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AAPG Bulletin

Abstract


Volume: 37 (1953)

Issue: 9. (September)

First Page: 2093

Last Page: 2118

Title: La Brea-Parinas Oil Field, Northwestern Peru

Author(s): Russell B. Travis (2)

Abstract:

The La Brea-Parinas oil field occupies 643 square miles on a narrow strip of land between the Amotape Mountains and the Pacific Ocean north of the Chira River in northwestern Peru. This area is desert due to the peculiar effect of the cold Humboldt ocean current. Oil seeps, common along the coast, were worked for centuries by the Indians and Spanish and incited an early interest in drilling for oil. The first well on La Brea-Parinas was drilled in 1862. This property, including the surface rights and the petroleum, is owned in fee by International Petroleum Company, Limited. This unusual title is a direct consequence of the grant of the mining rights of the area by Peru to an individual in 1826 in settlement of a State debt incurred during Peru's war of independence.

The rocks of the Estate range in age from Pennsylvanian to Recent. A series of Pennsylvanian argillites and quartzites, intruded by granite, constitutes the basement of the region and forms the Amotape Mountains. Cretaceous and Eocene clastic sediments of about equal volume comprise the remainder of the pre-Pleistocene section. They are of orogenic derivation, consisting of feldspathic sands and silty micaceous shales and total 30,000 feet in thickness. Three-fourths of the production comes from the lower Eocene Parinas sandstone. The basic structure of the region is a result of tensional break-down of a thick prism of sediments between the Andes Mountains and the ocean basin modified by the stability of pre-Tertiary structural highs. Oil accumulation is regionally controlled by two m jor east-west structural highs and their tributary spurs, and locally controlled by the countless normal faults which have broken the region into thousands of small fault blocks each of which is a potential reservoir.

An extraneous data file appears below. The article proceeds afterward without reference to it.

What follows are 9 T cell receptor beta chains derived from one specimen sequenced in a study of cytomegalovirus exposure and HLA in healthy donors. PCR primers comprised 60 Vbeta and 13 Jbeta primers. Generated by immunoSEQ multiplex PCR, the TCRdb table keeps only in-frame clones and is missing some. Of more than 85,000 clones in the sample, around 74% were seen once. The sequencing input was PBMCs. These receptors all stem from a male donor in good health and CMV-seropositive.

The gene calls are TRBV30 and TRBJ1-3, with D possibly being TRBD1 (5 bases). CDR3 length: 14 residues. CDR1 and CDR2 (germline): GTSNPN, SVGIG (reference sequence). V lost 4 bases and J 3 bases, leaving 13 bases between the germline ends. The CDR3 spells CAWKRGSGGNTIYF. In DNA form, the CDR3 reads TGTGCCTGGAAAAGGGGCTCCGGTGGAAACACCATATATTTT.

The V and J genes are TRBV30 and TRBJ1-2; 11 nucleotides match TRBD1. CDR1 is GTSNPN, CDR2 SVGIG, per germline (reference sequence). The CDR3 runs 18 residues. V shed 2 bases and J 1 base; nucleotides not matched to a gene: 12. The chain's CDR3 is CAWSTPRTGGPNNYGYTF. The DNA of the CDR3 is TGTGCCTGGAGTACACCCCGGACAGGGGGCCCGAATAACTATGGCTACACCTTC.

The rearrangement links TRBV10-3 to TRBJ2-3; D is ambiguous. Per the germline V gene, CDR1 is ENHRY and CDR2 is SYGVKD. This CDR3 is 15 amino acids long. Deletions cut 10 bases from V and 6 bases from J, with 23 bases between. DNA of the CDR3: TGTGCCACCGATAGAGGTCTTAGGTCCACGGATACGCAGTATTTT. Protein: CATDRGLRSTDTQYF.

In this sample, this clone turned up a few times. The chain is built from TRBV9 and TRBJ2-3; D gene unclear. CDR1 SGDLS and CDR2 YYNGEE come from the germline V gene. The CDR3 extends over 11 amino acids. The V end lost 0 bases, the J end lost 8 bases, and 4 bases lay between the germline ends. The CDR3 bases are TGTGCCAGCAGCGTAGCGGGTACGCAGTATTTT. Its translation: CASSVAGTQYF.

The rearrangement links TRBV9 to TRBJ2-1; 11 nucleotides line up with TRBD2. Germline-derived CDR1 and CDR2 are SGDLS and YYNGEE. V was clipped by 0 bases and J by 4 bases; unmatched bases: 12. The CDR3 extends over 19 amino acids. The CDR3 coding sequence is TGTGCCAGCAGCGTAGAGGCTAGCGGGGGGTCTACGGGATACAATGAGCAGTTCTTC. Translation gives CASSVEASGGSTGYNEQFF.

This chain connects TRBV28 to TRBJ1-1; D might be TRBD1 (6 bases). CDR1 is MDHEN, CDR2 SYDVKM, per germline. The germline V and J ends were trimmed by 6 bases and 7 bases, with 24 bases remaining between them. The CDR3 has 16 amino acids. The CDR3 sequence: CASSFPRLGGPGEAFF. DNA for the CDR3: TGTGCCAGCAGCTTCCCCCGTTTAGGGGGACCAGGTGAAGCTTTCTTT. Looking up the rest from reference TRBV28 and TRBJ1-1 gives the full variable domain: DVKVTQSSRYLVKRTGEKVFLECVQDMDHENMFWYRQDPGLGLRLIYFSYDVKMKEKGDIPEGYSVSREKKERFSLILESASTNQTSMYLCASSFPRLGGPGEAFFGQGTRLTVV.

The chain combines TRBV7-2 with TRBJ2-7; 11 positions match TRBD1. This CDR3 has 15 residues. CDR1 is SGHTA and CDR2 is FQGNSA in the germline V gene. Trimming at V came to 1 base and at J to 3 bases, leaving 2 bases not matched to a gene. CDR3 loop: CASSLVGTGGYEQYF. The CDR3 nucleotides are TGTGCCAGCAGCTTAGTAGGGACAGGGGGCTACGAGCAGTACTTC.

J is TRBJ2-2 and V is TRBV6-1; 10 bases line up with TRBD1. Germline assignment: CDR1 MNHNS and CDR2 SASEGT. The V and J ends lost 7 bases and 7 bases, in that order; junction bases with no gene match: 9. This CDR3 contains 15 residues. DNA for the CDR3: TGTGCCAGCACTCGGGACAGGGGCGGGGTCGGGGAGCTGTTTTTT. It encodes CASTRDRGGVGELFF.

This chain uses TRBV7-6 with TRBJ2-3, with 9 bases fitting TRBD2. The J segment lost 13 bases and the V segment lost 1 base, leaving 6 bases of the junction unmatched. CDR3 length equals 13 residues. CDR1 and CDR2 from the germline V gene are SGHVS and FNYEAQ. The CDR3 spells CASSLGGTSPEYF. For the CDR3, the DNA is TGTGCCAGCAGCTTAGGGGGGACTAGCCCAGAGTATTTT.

Conventional methods of locating, drilling, and testing wells are employed. At present, eight rigs are in operation, each averaging about 1,000 feet per week. Gun-perforating cemented casing is the normal method of completing, although perforated liners are run in wells to be nitroshot. Most of the pools are produced by solution-gas drive and many by gas-cap drive in addition. Only about 220 of the 1,880 producing wells flow, but they produce half of the 31,000 barrels per day production. The oil is a mixed-base crude with an average gravity of about 37° API. Accumulated production to June 30, 1952, was 341,424,910 barrels. Pressure maintenance through return of natural gas has been practiced in many pools since 1933 and has substantially increased ultimate recoveries. Waterflood ng, to date, has not been altogether successful. Nitroshooting, hydrafracing, and L.P.G. injection also are used to increase production. The Monte pool, a representative Parinas pool, is a single block reservoir in the central part of the Estate on the east flank of a northward-trending spur from the La Brea-Negritos uplift, a major east-west high. It has a 160-foot oil leg between gas and water over an area of 65 acres and is produced by six wells at a rate of 750 barrels per day. Pressure maintenance was begun in 1950 about a year after the pool's discovery and is expected to recover 2,750,000 barrels which, based on volumetric calculations for total oil in place, is a recovery of 62.9 per cent.

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